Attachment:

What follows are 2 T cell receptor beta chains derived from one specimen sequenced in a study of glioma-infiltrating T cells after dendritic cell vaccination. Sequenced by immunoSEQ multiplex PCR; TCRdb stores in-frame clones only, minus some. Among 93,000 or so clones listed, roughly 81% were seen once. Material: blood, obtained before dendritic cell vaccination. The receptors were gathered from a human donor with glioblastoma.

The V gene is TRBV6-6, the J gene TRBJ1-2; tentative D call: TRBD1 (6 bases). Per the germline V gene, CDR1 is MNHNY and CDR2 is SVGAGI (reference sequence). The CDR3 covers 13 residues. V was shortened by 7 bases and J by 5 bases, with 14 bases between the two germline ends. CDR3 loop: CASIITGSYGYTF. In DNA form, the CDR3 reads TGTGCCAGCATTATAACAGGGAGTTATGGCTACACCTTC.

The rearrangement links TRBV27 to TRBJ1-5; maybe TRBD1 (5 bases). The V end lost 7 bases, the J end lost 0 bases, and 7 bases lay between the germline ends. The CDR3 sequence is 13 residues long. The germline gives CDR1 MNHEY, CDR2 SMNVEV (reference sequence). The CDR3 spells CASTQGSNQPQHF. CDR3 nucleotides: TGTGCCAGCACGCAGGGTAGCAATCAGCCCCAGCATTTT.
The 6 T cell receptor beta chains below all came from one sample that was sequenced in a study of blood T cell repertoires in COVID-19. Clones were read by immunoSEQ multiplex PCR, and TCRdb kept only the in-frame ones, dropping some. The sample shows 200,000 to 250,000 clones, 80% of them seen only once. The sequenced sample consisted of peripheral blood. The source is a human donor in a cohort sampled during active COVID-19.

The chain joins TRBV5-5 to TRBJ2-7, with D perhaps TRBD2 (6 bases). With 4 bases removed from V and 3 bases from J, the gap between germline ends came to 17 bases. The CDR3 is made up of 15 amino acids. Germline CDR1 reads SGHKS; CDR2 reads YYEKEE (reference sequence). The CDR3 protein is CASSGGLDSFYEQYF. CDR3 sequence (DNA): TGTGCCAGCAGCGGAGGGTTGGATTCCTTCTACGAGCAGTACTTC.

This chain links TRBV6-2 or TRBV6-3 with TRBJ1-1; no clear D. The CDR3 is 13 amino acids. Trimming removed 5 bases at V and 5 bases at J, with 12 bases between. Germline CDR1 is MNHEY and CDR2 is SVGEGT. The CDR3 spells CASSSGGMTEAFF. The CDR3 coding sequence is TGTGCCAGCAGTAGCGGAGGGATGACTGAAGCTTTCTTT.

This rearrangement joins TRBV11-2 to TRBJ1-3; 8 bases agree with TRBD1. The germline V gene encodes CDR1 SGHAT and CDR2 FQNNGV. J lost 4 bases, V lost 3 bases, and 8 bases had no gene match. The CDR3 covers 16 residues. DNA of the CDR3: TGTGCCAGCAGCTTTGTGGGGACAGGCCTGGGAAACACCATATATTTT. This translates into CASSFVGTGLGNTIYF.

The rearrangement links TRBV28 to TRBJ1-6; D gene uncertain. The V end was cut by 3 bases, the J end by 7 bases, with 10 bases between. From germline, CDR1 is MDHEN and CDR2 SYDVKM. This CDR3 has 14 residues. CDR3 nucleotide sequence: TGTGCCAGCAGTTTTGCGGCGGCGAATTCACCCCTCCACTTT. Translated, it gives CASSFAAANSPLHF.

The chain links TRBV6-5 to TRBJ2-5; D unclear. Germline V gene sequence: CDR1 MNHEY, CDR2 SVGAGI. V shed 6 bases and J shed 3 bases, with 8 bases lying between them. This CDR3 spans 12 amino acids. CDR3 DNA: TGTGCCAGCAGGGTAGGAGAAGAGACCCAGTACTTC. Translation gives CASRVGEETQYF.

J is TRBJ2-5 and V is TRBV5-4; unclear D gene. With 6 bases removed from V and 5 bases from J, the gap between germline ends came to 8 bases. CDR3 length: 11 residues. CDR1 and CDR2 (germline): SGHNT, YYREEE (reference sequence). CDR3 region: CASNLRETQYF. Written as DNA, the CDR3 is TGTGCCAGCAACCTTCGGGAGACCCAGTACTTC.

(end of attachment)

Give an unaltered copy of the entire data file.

What follows are 2 T cell receptor beta chains derived from one specimen sequenced in a study of glioma-infiltrating T cells after dendritic cell vaccination. Sequenced by immunoSEQ multiplex PCR; TCRdb stores in-frame clones only, minus some. Among 93,000 or so clones listed, roughly 81% were seen once. Material: blood, obtained before dendritic cell vaccination. The receptors were gathered from a human donor with glioblastoma.

The V gene is TRBV6-6, the J gene TRBJ1-2; tentative D call: TRBD1 (6 bases). Per the germline V gene, CDR1 is MNHNY and CDR2 is SVGAGI (reference sequence). The CDR3 covers 13 residues. V was shortened by 7 bases and J by 5 bases, with 14 bases between the two germline ends. CDR3 loop: CASIITGSYGYTF. In DNA form, the CDR3 reads TGTGCCAGCATTATAACAGGGAGTTATGGCTACACCTTC.

The rearrangement links TRBV27 to TRBJ1-5; maybe TRBD1 (5 bases). The V end lost 7 bases, the J end lost 0 bases, and 7 bases lay between the germline ends. The CDR3 sequence is 13 residues long. The germline gives CDR1 MNHEY, CDR2 SMNVEV (reference sequence). The CDR3 spells CASTQGSNQPQHF. CDR3 nucleotides: TGTGCCAGCACGCAGGGTAGCAATCAGCCCCAGCATTTT.
The 6 T cell receptor beta chains below all came from one sample that was sequenced in a study of blood T cell repertoires in COVID-19. Clones were read by immunoSEQ multiplex PCR, and TCRdb kept only the in-frame ones, dropping some. The sample shows 200,000 to 250,000 clones, 80% of them seen only once. The sequenced sample consisted of peripheral blood. The source is a human donor in a cohort sampled during active COVID-19.

The chain joins TRBV5-5 to TRBJ2-7, with D perhaps TRBD2 (6 bases). With 4 bases removed from V and 3 bases from J, the gap between germline ends came to 17 bases. The CDR3 is made up of 15 amino acids. Germline CDR1 reads SGHKS; CDR2 reads YYEKEE (reference sequence). The CDR3 protein is CASSGGLDSFYEQYF. CDR3 sequence (DNA): TGTGCCAGCAGCGGAGGGTTGGATTCCTTCTACGAGCAGTACTTC.

This chain links TRBV6-2 or TRBV6-3 with TRBJ1-1; no clear D. The CDR3 is 13 amino acids. Trimming removed 5 bases at V and 5 bases at J, with 12 bases between. Germline CDR1 is MNHEY and CDR2 is SVGEGT. The CDR3 spells CASSSGGMTEAFF. The CDR3 coding sequence is TGTGCCAGCAGTAGCGGAGGGATGACTGAAGCTTTCTTT.

This rearrangement joins TRBV11-2 to TRBJ1-3; 8 bases agree with TRBD1. The germline V gene encodes CDR1 SGHAT and CDR2 FQNNGV. J lost 4 bases, V lost 3 bases, and 8 bases had no gene match. The CDR3 covers 16 residues. DNA of the CDR3: TGTGCCAGCAGCTTTGTGGGGACAGGCCTGGGAAACACCATATATTTT. This translates into CASSFVGTGLGNTIYF.

The rearrangement links TRBV28 to TRBJ1-6; D gene uncertain. The V end was cut by 3 bases, the J end by 7 bases, with 10 bases between. From germline, CDR1 is MDHEN and CDR2 SYDVKM. This CDR3 has 14 residues. CDR3 nucleotide sequence: TGTGCCAGCAGTTTTGCGGCGGCGAATTCACCCCTCCACTTT. Translated, it gives CASSFAAANSPLHF.

The chain links TRBV6-5 to TRBJ2-5; D unclear. Germline V gene sequence: CDR1 MNHEY, CDR2 SVGAGI. V shed 6 bases and J shed 3 bases, with 8 bases lying between them. This CDR3 spans 12 amino acids. CDR3 DNA: TGTGCCAGCAGGGTAGGAGAAGAGACCCAGTACTTC. Translation gives CASRVGEETQYF.

J is TRBJ2-5 and V is TRBV5-4; unclear D gene. With 6 bases removed from V and 5 bases from J, the gap between germline ends came to 8 bases. CDR3 length: 11 residues. CDR1 and CDR2 (germline): SGHNT, YYREEE (reference sequence). CDR3 region: CASNLRETQYF. Written as DNA, the CDR3 is TGTGCCAGCAACCTTCGGGAGACCCAGTACTTC.